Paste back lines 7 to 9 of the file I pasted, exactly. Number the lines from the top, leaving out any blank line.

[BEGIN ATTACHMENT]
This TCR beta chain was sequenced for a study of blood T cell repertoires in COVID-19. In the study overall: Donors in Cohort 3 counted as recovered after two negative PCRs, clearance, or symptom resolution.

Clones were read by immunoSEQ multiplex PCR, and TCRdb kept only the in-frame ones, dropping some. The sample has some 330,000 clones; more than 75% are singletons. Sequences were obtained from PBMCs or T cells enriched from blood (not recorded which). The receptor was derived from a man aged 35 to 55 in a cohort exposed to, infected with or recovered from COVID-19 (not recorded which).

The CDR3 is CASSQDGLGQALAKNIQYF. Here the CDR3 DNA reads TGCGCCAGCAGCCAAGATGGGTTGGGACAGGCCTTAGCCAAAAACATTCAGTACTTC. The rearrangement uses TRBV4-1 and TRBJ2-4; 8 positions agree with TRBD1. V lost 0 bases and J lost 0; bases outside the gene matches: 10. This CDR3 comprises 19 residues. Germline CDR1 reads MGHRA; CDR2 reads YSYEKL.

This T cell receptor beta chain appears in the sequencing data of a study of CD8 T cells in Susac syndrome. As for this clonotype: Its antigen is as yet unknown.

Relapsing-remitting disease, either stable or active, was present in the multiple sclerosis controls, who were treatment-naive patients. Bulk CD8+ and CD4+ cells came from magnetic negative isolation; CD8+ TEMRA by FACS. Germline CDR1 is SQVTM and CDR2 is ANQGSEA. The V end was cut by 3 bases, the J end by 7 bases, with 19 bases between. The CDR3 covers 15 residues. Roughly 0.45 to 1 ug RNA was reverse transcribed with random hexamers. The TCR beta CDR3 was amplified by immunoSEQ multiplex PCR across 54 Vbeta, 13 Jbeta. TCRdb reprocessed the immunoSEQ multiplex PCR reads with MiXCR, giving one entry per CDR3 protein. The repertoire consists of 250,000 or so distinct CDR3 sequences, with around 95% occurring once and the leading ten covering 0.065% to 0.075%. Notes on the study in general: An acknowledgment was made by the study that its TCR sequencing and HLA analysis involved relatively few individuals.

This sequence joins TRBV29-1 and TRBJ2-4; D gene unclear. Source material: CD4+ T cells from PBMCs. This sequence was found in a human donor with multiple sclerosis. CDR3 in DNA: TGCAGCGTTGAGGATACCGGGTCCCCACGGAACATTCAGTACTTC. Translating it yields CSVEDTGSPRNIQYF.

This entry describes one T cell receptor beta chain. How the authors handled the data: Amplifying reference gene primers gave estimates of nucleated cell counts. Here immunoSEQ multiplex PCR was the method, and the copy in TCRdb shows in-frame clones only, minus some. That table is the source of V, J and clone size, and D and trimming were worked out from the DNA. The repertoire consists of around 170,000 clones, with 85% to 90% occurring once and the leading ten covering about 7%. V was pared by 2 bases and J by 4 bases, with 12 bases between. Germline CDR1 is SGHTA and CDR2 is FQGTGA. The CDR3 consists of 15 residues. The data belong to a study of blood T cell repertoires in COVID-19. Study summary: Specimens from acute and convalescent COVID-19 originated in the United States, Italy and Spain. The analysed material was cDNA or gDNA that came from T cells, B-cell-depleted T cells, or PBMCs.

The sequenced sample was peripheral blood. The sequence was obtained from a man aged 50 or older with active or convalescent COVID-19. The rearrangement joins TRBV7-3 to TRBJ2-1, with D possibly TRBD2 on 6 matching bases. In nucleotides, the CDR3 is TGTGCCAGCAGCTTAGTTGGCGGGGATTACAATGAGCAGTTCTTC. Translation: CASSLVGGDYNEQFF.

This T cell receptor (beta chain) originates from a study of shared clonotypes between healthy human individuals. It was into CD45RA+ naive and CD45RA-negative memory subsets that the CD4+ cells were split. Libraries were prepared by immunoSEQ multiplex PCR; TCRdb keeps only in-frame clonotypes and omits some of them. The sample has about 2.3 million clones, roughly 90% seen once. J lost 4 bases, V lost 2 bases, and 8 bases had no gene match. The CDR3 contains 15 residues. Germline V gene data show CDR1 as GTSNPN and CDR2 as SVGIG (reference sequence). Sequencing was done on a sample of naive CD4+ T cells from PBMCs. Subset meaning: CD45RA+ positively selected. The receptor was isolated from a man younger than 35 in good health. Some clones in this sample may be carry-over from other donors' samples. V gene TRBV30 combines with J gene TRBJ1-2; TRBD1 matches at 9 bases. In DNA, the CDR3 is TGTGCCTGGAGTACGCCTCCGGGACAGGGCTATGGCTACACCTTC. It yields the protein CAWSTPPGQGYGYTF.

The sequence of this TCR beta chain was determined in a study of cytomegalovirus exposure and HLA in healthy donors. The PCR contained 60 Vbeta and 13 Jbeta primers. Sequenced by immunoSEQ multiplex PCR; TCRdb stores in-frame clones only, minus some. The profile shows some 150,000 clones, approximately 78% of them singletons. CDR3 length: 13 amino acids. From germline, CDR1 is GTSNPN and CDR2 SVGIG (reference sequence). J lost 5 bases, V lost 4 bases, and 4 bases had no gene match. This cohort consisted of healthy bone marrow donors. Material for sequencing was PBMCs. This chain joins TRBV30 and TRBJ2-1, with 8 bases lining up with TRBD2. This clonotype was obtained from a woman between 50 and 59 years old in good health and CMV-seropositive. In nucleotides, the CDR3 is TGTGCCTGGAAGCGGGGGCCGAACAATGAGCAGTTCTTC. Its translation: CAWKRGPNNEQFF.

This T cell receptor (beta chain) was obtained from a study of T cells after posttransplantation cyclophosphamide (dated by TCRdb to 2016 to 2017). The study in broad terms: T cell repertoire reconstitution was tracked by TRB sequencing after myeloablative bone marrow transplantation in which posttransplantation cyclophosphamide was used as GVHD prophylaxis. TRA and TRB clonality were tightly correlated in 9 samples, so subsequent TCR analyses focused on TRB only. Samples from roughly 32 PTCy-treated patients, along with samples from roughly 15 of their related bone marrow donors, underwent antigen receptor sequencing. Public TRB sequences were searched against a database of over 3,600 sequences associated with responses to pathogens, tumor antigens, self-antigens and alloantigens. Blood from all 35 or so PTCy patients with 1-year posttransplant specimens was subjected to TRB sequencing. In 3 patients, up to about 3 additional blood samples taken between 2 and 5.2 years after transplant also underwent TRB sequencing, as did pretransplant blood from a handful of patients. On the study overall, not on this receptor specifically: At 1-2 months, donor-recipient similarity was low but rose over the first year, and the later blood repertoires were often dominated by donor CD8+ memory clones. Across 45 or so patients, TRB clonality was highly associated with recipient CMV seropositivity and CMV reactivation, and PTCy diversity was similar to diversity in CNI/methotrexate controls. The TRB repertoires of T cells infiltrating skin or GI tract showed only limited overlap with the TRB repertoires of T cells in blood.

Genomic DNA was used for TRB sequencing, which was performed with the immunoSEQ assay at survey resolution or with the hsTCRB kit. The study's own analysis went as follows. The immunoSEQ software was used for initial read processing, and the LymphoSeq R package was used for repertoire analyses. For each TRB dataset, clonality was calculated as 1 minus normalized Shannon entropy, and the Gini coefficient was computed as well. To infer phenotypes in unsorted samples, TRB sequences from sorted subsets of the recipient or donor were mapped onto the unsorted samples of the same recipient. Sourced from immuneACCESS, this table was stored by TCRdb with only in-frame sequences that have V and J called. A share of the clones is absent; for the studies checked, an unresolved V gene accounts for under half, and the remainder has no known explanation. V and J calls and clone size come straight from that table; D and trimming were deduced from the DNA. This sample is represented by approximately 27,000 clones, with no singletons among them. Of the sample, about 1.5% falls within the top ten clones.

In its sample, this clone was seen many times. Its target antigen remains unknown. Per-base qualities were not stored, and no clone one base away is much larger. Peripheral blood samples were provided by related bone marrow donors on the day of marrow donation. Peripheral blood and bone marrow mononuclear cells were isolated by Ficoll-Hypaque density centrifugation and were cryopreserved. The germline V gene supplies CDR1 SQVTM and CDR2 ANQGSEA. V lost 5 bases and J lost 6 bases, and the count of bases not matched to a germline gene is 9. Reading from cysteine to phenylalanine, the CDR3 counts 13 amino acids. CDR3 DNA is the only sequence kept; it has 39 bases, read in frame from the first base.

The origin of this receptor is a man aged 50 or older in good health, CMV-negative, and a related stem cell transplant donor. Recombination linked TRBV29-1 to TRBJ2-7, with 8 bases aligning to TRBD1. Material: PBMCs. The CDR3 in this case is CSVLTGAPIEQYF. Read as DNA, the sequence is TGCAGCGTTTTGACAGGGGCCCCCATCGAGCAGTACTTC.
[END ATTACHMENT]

This entry describes one T cell receptor beta chain. How the authors handled the data: Amplifying reference gene primers gave estimates of nucleated cell counts. Here immunoSEQ multiplex PCR was the method, and the copy in TCRdb shows in-frame clones only, minus some. That table is the source of V, J and clone size, and D and trimming were worked out from the DNA. The repertoire consists of around 170,000 clones, with 85% to 90% occurring once and the leading ten covering about 7%. V was pared by 2 bases and J by 4 bases, with 12 bases between. Germline CDR1 is SGHTA and CDR2 is FQGTGA. The CDR3 consists of 15 residues. The data belong to a study of blood T cell repertoires in COVID-19. Study summary: Specimens from acute and convalescent COVID-19 originated in the United States, Italy and Spain. The analysed material was cDNA or gDNA that came from T cells, B-cell-depleted T cells, or PBMCs.

The sequenced sample was peripheral blood. The sequence was obtained from a man aged 50 or older with active or convalescent COVID-19. The rearrangement joins TRBV7-3 to TRBJ2-1, with D possibly TRBD2 on 6 matching bases. In nucleotides, the CDR3 is TGTGCCAGCAGCTTAGTTGGCGGGGATTACAATGAGCAGTTCTTC. Translation: CASSLVGGDYNEQFF.

This T cell receptor (beta chain) originates from a study of shared clonotypes between healthy human individuals. It was into CD45RA+ naive and CD45RA-negative memory subsets that the CD4+ cells were split. Libraries were prepared by immunoSEQ multiplex PCR; TCRdb keeps only in-frame clonotypes and omits some of them. The sample has about 2.3 million clones, roughly 90% seen once. J lost 4 bases, V lost 2 bases, and 8 bases had no gene match. The CDR3 contains 15 residues. Germline V gene data show CDR1 as GTSNPN and CDR2 as SVGIG (reference sequence). Sequencing was done on a sample of naive CD4+ T cells from PBMCs. Subset meaning: CD45RA+ positively selected. The receptor was isolated from a man younger than 35 in good health. Some clones in this sample may be carry-over from other donors' samples. V gene TRBV30 combines with J gene TRBJ1-2; TRBD1 matches at 9 bases. In DNA, the CDR3 is TGTGCCTGGAGTACGCCTCCGGGACAGGGCTATGGCTACACCTTC. It yields the protein CAWSTPPGQGYGYTF.